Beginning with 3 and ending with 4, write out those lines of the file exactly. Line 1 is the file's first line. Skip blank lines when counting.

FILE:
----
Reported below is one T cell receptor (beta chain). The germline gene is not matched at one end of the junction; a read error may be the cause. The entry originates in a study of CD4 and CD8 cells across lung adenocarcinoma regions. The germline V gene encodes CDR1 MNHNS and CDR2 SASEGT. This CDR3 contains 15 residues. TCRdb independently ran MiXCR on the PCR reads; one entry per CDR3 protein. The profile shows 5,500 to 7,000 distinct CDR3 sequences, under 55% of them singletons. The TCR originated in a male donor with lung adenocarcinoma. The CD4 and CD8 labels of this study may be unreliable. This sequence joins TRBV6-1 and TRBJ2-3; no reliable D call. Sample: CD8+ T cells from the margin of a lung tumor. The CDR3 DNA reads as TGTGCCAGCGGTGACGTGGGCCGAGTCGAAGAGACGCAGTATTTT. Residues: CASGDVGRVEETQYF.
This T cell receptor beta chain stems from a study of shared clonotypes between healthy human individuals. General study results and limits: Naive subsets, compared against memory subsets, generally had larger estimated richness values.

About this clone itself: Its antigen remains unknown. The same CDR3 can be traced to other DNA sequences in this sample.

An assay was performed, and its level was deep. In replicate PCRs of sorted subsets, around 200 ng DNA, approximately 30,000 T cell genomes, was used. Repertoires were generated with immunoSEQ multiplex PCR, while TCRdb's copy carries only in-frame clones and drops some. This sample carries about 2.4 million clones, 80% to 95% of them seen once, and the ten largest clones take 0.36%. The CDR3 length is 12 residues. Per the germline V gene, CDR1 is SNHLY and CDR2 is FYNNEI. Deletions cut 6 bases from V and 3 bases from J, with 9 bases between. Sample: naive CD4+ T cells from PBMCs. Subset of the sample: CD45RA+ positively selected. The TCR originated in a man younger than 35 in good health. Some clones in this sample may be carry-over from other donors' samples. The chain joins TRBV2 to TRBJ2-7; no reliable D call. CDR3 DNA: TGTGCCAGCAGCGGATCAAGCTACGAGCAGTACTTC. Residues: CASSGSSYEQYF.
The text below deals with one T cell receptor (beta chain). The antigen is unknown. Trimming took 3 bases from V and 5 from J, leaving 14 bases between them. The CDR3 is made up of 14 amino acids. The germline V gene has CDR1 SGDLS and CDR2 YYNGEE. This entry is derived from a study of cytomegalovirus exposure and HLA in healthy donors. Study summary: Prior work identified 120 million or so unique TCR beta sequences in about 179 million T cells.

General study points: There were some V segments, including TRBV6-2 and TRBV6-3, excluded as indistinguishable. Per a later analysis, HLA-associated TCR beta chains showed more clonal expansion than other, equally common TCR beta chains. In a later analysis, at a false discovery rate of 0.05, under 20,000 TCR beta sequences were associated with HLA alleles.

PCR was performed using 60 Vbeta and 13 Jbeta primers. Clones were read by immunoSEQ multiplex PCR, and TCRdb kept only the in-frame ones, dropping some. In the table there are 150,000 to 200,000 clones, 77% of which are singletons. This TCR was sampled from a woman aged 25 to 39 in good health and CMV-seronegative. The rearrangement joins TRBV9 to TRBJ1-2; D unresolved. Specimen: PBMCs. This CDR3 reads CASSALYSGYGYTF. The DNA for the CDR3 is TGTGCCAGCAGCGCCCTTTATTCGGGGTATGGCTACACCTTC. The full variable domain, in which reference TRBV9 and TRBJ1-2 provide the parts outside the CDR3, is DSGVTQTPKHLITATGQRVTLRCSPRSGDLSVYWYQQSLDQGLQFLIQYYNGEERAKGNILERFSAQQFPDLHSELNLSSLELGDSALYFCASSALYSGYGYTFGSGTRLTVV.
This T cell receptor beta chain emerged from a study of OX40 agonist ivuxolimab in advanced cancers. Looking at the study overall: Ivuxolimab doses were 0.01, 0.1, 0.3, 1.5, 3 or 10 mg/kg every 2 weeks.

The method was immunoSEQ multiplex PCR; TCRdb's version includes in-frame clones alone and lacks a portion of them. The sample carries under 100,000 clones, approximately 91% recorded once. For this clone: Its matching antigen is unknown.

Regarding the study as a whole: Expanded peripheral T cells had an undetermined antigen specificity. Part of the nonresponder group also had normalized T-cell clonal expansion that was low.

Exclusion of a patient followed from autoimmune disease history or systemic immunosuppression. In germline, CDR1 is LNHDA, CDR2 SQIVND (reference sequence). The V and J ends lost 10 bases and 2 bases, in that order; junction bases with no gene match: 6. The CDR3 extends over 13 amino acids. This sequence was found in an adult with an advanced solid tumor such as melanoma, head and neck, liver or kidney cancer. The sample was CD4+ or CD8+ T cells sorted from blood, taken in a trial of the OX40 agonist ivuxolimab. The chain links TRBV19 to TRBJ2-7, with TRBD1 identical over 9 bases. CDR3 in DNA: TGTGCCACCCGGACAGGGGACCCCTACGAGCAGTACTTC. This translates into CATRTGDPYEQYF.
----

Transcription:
About this clone itself: Its antigen remains unknown. The same CDR3 can be traced to other DNA sequences in this sample.

An assay was performed, and its level was deep. In replicate PCRs of sorted subsets, around 200 ng DNA, approximately 30,000 T cell genomes, was used. Repertoires were generated with immunoSEQ multiplex PCR, while TCRdb's copy carries only in-frame clones and drops some. This sample carries about 2.4 million clones, 80% to 95% of them seen once, and the ten largest clones take 0.36%. The CDR3 length is 12 residues. Per the germline V gene, CDR1 is SNHLY and CDR2 is FYNNEI. Deletions cut 6 bases from V and 3 bases from J, with 9 bases between. Sample: naive CD4+ T cells from PBMCs. Subset of the sample: CD45RA+ positively selected. The TCR originated in a man younger than 35 in good health. Some clones in this sample may be carry-over from other donors' samples. The chain joins TRBV2 to TRBJ2-7; no reliable D call. CDR3 DNA: TGTGCCAGCAGCGGATCAAGCTACGAGCAGTACTTC. Residues: CASSGSSYEQYF.